The Life of the Schuylkill: Part Two


 

Jaundice. Vomiting. Kidney failure. Bleeding from the mouth, eyes, nose and stomach. Death.

Many Philadelphians today would probably not have a hard time believing that the list above is a catalogue of consequences one might reasonably expect to suffer after drinking out of the river. Yet it was precisely these agonies – the agonies of yellow fever – from which Philadelphia depended on the Schuylkill for protection at the turn of the 19th century.

Convinced that the city’s filthy drinking water was behind a series of yellow fever epidemics that killed a quarter of the population of the city in the 1790’s, Philadelphia launched an ambitious program of water management that culminated in the building of the Fairmount Waterworks. The Waterworks were unquestionably a technological marvel of their time, becoming the second most visited American tourist attraction after Niagara Falls. Yet the whole project had been based on the mistaken notion – advanced by, among others, Declaration of Independence signer Dr. Benjamin Rush – that yellow fever was spread by contaminated drinking water. Piping in relatively clean water from the Schuylkill did improve the city’s health, but it did nothing to eliminate the mosquitoes that spread yellow fever. What’s more, the excellent water system intended to safeguard the health of the city would contribute to the death toll in the next great epidemic: typhoid.


 

In the 1890s, a century after the yellow fever epidemics – and Franklin’s bequest to the city for a public water system – Philadelphia endured some of the worst typhoid outbreaks in the country. Business had been good during the Civil War, and the factories, slaughterhouses and coal mining operations that drove eastern Pennsylvania’s economy were dumping their waste directly into the river out of which Philadelphians downstream drank. Coursing throughout Philadelphia in a distribution system that was the pride of the city, the contaminated water spread disease and death. Poor sanitation in the city itself compounded the problem, as the river was used simultaneously as a sewer and a source of drinking water.

As reported in the Boston Medical and Surgical Journal in 1883, Schuylkill water was so bad by the late 19th century that “…a physician offered $50 to anyone who would drink a quart of it ten nights in a row. Each evening, the doomed man comes on stage, the stipulated amount of water is brought out and he takes the draught to slow music before a sympathetic audience. It is the agreement that if he vomits or dies, he will lose the prize.”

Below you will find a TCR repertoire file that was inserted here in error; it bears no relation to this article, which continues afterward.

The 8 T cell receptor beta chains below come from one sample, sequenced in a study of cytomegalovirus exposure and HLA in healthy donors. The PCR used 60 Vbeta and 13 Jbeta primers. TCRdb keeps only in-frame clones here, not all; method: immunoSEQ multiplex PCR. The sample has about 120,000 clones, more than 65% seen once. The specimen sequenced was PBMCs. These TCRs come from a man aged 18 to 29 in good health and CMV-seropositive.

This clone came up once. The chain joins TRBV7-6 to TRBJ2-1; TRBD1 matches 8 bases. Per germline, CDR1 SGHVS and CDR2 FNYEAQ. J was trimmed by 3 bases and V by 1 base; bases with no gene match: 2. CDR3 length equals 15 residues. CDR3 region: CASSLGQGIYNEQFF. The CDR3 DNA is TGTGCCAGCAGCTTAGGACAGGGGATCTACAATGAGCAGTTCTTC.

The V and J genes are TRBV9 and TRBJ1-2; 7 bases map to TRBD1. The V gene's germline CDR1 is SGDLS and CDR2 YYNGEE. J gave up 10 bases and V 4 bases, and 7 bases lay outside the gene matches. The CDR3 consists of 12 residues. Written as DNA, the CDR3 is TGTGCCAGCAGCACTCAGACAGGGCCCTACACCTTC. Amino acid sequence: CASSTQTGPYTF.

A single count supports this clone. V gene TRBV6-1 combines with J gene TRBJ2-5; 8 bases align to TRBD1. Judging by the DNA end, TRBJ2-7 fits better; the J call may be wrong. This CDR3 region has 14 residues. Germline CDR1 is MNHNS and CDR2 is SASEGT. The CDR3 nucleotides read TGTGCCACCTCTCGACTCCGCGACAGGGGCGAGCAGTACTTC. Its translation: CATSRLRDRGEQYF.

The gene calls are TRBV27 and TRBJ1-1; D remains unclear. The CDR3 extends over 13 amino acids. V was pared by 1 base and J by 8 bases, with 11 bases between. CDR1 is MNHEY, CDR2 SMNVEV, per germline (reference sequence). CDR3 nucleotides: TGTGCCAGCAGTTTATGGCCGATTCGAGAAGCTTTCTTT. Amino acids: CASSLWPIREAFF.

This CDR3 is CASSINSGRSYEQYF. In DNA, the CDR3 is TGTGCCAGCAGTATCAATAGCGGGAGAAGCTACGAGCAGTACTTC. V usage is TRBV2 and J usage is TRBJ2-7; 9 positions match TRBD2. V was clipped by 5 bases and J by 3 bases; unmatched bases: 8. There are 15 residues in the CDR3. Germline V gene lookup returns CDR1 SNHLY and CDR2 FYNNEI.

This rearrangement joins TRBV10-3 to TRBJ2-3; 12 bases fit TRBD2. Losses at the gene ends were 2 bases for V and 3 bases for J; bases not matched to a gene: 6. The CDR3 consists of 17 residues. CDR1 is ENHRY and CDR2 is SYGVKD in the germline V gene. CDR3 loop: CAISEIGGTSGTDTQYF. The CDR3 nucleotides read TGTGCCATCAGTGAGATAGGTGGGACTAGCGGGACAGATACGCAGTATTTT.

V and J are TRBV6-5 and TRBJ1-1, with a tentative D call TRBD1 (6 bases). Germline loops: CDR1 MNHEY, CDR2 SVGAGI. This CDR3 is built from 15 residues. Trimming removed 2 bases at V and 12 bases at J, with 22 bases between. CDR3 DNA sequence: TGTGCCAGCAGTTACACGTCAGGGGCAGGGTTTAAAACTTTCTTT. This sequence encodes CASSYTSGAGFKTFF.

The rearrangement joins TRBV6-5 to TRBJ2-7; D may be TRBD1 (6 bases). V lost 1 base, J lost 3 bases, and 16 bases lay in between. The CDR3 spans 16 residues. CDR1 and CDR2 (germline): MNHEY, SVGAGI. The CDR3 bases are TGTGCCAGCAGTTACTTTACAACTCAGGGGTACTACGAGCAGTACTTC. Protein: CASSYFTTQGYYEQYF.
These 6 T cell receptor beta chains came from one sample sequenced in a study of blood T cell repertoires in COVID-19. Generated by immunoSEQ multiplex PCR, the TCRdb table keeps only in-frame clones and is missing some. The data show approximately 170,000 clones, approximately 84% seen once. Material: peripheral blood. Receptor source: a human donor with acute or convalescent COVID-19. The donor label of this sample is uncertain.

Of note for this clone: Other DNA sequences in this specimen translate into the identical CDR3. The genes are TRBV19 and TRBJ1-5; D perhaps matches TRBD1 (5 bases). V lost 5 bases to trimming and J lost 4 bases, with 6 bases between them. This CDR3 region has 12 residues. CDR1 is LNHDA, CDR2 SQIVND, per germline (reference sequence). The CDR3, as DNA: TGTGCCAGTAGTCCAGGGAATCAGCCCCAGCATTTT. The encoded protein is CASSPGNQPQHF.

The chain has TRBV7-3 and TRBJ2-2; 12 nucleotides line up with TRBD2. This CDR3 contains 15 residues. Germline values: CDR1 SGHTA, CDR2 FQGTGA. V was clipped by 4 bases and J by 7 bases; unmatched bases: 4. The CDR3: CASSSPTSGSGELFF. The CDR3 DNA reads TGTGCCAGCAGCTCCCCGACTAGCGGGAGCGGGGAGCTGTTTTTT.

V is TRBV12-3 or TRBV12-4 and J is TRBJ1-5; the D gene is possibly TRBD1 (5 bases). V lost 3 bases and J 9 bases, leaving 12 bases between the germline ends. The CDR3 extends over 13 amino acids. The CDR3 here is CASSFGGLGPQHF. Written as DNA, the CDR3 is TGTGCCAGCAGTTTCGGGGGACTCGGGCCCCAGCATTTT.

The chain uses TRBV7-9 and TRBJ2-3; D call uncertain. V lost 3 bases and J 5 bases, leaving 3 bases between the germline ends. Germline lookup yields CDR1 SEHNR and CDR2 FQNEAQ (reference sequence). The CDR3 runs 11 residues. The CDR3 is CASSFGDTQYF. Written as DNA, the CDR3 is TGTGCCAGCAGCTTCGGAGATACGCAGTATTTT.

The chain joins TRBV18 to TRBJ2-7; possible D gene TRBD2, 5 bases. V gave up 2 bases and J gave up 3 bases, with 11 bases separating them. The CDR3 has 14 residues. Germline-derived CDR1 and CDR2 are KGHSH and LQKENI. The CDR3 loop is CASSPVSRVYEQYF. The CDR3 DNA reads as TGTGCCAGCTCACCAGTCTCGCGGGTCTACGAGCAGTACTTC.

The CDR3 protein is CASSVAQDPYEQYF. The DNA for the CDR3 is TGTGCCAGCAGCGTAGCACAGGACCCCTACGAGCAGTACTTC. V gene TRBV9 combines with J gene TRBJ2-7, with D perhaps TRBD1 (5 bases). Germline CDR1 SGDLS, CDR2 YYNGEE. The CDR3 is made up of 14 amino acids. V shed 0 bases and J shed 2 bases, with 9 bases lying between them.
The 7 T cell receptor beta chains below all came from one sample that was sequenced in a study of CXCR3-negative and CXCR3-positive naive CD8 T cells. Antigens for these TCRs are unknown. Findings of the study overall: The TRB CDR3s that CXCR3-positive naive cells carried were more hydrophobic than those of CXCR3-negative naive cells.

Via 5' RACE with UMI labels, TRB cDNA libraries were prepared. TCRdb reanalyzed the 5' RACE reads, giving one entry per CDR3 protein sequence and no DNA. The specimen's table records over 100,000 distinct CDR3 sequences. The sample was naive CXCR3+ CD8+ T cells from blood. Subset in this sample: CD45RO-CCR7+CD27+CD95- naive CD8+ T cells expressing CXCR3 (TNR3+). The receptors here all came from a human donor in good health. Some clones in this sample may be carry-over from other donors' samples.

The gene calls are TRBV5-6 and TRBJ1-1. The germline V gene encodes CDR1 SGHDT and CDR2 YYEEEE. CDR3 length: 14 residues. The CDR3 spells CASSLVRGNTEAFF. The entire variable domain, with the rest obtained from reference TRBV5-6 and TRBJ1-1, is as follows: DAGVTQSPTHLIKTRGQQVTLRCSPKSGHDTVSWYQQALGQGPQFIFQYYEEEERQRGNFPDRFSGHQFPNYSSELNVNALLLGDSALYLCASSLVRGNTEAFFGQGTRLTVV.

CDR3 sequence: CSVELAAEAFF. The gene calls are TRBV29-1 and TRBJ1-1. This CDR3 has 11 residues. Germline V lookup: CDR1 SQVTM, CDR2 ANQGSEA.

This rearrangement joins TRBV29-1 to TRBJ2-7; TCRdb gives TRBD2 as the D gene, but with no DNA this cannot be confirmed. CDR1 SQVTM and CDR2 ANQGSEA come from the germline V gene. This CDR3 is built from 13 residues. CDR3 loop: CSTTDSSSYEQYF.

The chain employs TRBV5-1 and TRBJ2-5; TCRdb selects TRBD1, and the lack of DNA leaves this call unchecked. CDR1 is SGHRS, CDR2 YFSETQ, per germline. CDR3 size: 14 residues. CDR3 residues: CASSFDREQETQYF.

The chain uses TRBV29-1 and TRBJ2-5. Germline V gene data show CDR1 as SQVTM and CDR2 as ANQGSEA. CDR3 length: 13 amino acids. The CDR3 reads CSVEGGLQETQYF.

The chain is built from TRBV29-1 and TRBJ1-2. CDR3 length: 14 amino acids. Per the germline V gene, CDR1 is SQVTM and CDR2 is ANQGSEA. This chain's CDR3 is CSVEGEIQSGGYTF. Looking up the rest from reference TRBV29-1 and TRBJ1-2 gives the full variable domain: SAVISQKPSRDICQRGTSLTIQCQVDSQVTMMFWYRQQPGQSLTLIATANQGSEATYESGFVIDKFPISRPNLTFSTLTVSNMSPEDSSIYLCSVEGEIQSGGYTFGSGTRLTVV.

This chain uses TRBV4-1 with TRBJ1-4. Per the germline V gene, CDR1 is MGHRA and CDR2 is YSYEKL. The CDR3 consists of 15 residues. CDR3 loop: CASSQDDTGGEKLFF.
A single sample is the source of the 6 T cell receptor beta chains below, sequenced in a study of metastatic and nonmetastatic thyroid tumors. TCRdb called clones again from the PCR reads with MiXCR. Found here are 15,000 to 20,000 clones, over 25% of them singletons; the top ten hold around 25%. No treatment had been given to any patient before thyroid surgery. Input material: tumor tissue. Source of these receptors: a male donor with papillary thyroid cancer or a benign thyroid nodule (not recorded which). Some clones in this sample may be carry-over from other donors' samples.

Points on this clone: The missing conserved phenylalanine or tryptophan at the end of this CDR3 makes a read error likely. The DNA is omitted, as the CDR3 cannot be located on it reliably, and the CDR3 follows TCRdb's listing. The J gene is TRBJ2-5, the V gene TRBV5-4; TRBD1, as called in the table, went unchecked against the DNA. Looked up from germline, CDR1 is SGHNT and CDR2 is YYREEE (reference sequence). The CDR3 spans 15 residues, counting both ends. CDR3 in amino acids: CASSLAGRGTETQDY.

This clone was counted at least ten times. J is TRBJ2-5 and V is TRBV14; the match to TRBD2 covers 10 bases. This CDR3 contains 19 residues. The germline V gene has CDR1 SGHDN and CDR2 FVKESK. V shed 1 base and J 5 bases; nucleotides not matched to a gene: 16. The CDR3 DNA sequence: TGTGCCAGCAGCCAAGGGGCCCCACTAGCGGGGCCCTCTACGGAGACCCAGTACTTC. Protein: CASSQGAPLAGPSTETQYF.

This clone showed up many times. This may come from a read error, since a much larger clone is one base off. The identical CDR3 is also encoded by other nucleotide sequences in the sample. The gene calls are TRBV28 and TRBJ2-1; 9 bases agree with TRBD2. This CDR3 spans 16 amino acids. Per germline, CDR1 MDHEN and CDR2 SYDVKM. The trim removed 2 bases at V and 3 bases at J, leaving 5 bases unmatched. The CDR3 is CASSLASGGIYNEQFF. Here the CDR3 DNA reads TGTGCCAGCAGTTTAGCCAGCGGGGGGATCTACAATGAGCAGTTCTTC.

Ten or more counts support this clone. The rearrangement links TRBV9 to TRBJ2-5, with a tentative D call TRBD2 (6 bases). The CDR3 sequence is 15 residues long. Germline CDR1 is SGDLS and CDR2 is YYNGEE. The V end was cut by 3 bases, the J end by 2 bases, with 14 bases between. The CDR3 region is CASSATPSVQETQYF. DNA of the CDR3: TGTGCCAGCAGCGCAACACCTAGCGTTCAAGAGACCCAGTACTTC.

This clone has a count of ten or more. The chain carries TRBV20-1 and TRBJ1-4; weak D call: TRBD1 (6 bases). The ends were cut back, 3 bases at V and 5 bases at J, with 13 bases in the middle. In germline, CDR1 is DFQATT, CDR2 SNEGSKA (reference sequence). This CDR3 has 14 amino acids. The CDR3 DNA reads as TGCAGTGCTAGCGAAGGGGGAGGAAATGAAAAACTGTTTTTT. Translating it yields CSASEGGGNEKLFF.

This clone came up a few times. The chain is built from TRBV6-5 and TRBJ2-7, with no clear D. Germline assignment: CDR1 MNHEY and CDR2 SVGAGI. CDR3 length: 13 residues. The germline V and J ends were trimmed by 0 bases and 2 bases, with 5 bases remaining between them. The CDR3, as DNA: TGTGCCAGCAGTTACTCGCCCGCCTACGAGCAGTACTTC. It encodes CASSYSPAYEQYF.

A river of “uncommon purity” a century earlier, the Schuylkill became a dead river in which not even bacteria could live happily. So black with coal its surface would not reflect the sun, the river was also known to run red from the offal of the slaughterhouses, to say nothing of the rainbow of colors contributed by industrial dyes. As late as 1924, the river reminded local activists of Moses’ Ten Plagues, Philadelphia apparently having been cursed “as the land of Egypt was cursed by God at the mouth of Aaron.”

Nevertheless, Philadelphia’s reputation for especially disgusting water persisted for decades. Navy pilots stationed around the city during World War II claimed they could navigate around Philadelphia by smell, while a cartoon in Stars and Stripes demonstrated how far word had spread about the city’s water. The picture shows a group of GIs looking on as one of their fellow soldiers drinks directly from a murky jungle swamp. “That guy’s from Philadelphia,” the caption reads. “He can drink anything.”

References:

  • The Philadelphia Water Department. The Philadelphia Water Department: An Historical Perspective,, 1987.
  • The Philadelphia Water Department, in collaboration with Hal Kirn and Associates and Rocky Collins.The River and the City: Script for a Film, 1994.
  • “View of the practicability and means of supplying the city of Philadelphia with wholesome water.” In a letter to John Miller, Esquire, from B. Henry Latrobe, engineer. December 29th. 1798. Printed by order of the Corporation of Philadelphia. (Accessed via American Antiquarian Society and NewsBank, inc. Early American Imprints, Series I: Evans Readex Digital Collections).
  • Lonkevich, Susan “Rebirth on the River” The Pennsylvania Gazette. Jan/Feb, 2000.
  • See also, http://www.fairmountwaterworks.org
  • See also, http://www.phillyh2o.org
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